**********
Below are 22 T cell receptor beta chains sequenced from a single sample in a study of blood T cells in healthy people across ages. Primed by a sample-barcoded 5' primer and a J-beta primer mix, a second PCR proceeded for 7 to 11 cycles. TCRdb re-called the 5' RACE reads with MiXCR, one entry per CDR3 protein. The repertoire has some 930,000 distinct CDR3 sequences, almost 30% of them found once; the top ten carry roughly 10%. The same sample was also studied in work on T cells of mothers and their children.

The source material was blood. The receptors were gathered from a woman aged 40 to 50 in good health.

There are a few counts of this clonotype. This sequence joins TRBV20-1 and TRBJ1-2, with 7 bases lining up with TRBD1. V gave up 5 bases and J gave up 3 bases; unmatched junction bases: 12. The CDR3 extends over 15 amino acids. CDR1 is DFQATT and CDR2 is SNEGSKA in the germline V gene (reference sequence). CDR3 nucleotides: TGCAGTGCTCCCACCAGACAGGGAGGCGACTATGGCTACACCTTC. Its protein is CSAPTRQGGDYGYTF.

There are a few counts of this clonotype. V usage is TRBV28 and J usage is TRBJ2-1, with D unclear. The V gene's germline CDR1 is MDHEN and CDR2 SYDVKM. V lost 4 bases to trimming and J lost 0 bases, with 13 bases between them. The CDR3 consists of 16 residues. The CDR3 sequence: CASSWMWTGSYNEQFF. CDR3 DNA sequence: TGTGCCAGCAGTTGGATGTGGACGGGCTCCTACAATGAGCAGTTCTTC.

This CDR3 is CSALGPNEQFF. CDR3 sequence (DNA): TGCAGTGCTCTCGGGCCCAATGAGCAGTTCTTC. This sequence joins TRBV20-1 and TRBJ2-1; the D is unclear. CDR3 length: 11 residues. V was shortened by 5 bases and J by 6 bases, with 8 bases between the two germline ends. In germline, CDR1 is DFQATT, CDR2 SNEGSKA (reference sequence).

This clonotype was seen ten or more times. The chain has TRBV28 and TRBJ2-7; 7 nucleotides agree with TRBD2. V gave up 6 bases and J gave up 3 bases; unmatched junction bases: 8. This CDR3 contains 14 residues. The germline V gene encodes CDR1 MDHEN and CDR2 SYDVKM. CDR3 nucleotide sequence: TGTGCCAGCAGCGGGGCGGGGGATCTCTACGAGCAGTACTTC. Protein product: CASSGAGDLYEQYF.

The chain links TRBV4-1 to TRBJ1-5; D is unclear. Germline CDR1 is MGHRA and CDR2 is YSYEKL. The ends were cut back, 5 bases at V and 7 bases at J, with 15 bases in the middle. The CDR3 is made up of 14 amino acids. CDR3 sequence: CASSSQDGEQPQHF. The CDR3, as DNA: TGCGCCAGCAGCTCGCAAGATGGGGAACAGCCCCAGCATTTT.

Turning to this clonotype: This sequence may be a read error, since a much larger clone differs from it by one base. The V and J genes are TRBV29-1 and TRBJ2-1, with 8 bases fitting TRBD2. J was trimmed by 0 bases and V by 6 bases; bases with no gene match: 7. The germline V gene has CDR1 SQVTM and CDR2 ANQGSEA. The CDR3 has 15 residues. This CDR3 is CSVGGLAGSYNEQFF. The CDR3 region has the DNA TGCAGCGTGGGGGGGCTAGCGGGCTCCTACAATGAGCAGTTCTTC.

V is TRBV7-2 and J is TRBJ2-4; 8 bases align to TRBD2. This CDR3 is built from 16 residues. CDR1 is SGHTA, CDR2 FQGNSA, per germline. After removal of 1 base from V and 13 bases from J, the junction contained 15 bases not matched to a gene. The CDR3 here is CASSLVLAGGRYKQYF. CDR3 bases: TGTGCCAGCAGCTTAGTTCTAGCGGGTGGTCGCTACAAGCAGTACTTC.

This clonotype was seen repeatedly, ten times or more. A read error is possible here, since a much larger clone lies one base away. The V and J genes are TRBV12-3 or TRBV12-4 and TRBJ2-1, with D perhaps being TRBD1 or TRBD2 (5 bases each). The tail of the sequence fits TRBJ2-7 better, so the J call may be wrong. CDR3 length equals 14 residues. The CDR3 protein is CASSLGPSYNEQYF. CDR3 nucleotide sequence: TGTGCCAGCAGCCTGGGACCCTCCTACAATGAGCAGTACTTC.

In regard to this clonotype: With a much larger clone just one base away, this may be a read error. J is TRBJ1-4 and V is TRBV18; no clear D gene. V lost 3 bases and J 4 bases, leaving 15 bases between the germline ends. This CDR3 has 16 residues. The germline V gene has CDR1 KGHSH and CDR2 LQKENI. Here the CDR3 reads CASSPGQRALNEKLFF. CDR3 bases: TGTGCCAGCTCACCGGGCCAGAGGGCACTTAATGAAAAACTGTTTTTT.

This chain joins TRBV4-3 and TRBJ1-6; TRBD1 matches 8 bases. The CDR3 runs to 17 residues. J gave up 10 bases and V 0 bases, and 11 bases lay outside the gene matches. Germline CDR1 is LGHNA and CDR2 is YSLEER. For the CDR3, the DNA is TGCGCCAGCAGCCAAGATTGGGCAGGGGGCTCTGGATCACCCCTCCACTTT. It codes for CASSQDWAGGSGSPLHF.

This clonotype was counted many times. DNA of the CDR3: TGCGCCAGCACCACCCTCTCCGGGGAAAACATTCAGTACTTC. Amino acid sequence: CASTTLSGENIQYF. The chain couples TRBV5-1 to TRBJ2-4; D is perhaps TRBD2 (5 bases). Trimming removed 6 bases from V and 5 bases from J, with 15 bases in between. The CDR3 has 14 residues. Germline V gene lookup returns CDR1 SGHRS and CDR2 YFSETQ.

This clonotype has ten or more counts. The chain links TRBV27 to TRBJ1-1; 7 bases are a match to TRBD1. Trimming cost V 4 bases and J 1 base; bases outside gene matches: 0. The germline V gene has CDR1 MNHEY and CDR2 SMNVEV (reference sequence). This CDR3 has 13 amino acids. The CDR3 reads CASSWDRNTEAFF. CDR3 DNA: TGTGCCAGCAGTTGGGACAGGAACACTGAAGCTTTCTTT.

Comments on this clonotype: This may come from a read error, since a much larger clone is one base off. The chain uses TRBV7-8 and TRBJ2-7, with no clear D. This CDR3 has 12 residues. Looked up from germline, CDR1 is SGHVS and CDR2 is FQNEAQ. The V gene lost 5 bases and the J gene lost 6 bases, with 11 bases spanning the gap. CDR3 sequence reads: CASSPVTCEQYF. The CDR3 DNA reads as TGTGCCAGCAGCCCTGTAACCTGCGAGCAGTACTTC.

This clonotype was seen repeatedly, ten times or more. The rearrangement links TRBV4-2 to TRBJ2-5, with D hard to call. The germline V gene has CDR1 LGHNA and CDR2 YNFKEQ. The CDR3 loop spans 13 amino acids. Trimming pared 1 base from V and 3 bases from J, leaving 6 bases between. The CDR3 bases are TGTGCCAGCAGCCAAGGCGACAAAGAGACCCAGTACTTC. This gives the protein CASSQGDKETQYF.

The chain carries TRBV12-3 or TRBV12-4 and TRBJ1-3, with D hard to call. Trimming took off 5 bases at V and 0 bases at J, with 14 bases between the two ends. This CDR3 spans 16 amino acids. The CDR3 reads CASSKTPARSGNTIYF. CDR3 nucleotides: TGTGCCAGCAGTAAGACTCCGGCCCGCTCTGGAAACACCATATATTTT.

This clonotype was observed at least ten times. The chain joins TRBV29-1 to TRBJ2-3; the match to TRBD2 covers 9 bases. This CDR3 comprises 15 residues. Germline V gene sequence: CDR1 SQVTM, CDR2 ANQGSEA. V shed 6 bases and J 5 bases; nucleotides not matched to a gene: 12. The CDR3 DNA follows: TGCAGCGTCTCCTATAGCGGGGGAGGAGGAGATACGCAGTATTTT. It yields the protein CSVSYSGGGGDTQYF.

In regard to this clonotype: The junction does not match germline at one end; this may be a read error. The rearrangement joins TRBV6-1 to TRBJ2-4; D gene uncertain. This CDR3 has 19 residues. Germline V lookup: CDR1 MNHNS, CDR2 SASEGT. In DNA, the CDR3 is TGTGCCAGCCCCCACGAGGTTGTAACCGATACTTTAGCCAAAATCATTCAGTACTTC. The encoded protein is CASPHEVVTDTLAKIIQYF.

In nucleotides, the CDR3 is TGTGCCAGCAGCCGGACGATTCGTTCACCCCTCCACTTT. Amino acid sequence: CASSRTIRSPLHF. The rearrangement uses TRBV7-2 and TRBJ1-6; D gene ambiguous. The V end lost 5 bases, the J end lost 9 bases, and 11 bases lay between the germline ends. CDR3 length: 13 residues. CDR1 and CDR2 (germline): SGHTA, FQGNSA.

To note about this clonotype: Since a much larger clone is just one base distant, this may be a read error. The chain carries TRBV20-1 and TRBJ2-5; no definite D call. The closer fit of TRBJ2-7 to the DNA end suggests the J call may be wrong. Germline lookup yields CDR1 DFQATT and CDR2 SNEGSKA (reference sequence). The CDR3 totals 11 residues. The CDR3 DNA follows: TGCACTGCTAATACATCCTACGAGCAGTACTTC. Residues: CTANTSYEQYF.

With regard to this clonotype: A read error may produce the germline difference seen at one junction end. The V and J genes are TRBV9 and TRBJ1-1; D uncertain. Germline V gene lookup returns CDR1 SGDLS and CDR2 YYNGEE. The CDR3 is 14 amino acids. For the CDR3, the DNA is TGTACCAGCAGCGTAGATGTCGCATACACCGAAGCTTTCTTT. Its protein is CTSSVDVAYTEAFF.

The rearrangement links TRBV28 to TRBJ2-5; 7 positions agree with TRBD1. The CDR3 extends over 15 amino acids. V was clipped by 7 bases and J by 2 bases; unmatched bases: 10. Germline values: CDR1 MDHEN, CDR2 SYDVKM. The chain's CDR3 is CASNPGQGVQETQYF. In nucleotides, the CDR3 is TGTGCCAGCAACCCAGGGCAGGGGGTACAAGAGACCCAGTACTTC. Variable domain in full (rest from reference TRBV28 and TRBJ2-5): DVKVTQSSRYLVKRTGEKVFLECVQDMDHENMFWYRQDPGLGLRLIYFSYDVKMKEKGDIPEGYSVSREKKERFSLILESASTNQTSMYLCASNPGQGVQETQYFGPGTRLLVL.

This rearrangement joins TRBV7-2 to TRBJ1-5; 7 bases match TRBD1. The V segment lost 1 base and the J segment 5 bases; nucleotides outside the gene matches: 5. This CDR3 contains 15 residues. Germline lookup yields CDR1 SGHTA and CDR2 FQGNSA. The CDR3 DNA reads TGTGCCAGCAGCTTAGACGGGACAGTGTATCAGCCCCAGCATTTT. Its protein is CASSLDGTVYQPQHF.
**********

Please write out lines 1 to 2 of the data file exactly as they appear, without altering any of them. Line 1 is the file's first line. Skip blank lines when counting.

Below are 22 T cell receptor beta chains sequenced from a single sample in a study of blood T cells in healthy people across ages. Primed by a sample-barcoded 5' primer and a J-beta primer mix, a second PCR proceeded for 7 to 11 cycles. TCRdb re-called the 5' RACE reads with MiXCR, one entry per CDR3 protein. The repertoire has some 930,000 distinct CDR3 sequences, almost 30% of them found once; the top ten carry roughly 10%. The same sample was also studied in work on T cells of mothers and their children.

The source material was blood. The receptors were gathered from a woman aged 40 to 50 in good health.